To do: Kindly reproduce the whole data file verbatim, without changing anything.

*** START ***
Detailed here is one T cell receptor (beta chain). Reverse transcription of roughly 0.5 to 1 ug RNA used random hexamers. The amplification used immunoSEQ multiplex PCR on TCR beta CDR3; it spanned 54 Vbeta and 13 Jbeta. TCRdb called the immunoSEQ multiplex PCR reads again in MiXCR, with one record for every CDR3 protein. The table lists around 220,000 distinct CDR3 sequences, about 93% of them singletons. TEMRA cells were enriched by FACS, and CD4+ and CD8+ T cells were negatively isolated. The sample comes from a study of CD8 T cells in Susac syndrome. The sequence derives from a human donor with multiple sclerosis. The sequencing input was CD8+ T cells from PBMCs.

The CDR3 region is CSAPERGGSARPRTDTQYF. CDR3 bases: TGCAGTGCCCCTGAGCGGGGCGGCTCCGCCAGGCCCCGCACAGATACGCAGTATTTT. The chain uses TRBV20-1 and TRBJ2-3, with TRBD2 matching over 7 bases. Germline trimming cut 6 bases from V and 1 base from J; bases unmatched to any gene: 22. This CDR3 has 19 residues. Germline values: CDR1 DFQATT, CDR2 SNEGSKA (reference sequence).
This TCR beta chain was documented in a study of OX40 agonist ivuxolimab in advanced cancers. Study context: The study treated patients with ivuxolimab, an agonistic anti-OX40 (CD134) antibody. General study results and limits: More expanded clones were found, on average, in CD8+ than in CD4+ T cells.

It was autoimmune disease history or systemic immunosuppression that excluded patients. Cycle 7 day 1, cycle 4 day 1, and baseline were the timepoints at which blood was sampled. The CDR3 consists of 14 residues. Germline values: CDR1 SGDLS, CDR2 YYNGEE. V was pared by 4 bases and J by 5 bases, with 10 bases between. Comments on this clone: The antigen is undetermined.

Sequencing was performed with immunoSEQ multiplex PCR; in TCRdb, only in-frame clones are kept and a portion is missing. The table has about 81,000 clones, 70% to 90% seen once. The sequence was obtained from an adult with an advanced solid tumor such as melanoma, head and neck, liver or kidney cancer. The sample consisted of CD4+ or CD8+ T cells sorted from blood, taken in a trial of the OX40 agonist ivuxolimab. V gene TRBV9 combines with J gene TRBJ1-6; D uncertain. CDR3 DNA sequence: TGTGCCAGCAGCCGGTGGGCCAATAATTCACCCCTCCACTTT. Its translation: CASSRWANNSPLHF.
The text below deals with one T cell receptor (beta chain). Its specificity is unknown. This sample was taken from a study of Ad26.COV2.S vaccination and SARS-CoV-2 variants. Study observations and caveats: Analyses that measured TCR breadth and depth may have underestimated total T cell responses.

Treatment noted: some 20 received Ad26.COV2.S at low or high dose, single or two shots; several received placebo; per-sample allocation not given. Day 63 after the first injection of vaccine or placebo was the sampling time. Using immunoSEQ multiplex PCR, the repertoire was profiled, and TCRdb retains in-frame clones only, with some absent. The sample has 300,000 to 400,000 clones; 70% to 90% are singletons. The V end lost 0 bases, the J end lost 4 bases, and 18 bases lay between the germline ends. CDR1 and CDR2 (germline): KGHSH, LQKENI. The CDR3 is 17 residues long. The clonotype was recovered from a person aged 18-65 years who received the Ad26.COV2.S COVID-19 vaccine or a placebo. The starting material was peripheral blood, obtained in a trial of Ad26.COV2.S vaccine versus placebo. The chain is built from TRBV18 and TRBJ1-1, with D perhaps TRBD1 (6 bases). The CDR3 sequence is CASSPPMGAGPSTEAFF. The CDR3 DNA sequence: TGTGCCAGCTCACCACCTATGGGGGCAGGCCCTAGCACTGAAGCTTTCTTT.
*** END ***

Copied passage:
Detailed here is one T cell receptor (beta chain). Reverse transcription of roughly 0.5 to 1 ug RNA used random hexamers. The amplification used immunoSEQ multiplex PCR on TCR beta CDR3; it spanned 54 Vbeta and 13 Jbeta. TCRdb called the immunoSEQ multiplex PCR reads again in MiXCR, with one record for every CDR3 protein. The table lists around 220,000 distinct CDR3 sequences, about 93% of them singletons. TEMRA cells were enriched by FACS, and CD4+ and CD8+ T cells were negatively isolated. The sample comes from a study of CD8 T cells in Susac syndrome. The sequence derives from a human donor with multiple sclerosis. The sequencing input was CD8+ T cells from PBMCs.

The CDR3 region is CSAPERGGSARPRTDTQYF. CDR3 bases: TGCAGTGCCCCTGAGCGGGGCGGCTCCGCCAGGCCCCGCACAGATACGCAGTATTTT. The chain uses TRBV20-1 and TRBJ2-3, with TRBD2 matching over 7 bases. Germline trimming cut 6 bases from V and 1 base from J; bases unmatched to any gene: 22. This CDR3 has 19 residues. Germline values: CDR1 DFQATT, CDR2 SNEGSKA (reference sequence).
This TCR beta chain was documented in a study of OX40 agonist ivuxolimab in advanced cancers. Study context: The study treated patients with ivuxolimab, an agonistic anti-OX40 (CD134) antibody. General study results and limits: More expanded clones were found, on average, in CD8+ than in CD4+ T cells.

It was autoimmune disease history or systemic immunosuppression that excluded patients. Cycle 7 day 1, cycle 4 day 1, and baseline were the timepoints at which blood was sampled. The CDR3 consists of 14 residues. Germline values: CDR1 SGDLS, CDR2 YYNGEE. V was pared by 4 bases and J by 5 bases, with 10 bases between. Comments on this clone: The antigen is undetermined.

Sequencing was performed with immunoSEQ multiplex PCR; in TCRdb, only in-frame clones are kept and a portion is missing. The table has about 81,000 clones, 70% to 90% seen once. The sequence was obtained from an adult with an advanced solid tumor such as melanoma, head and neck, liver or kidney cancer. The sample consisted of CD4+ or CD8+ T cells sorted from blood, taken in a trial of the OX40 agonist ivuxolimab. V gene TRBV9 combines with J gene TRBJ1-6; D uncertain. CDR3 DNA sequence: TGTGCCAGCAGCCGGTGGGCCAATAATTCACCCCTCCACTTT. Its translation: CASSRWANNSPLHF.
The text below deals with one T cell receptor (beta chain). Its specificity is unknown. This sample was taken from a study of Ad26.COV2.S vaccination and SARS-CoV-2 variants. Study observations and caveats: Analyses that measured TCR breadth and depth may have underestimated total T cell responses.

Treatment noted: some 20 received Ad26.COV2.S at low or high dose, single or two shots; several received placebo; per-sample allocation not given. Day 63 after the first injection of vaccine or placebo was the sampling time. Using immunoSEQ multiplex PCR, the repertoire was profiled, and TCRdb retains in-frame clones only, with some absent. The sample has 300,000 to 400,000 clones; 70% to 90% are singletons. The V end lost 0 bases, the J end lost 4 bases, and 18 bases lay between the germline ends. CDR1 and CDR2 (germline): KGHSH, LQKENI. The CDR3 is 17 residues long. The clonotype was recovered from a person aged 18-65 years who received the Ad26.COV2.S COVID-19 vaccine or a placebo. The starting material was peripheral blood, obtained in a trial of Ad26.COV2.S vaccine versus placebo. The chain is built from TRBV18 and TRBJ1-1, with D perhaps TRBD1 (6 bases). The CDR3 sequence is CASSPPMGAGPSTEAFF. The CDR3 DNA sequence: TGTGCCAGCTCACCACCTATGGGGGCAGGCCCTAGCACTGAAGCTTTCTTT.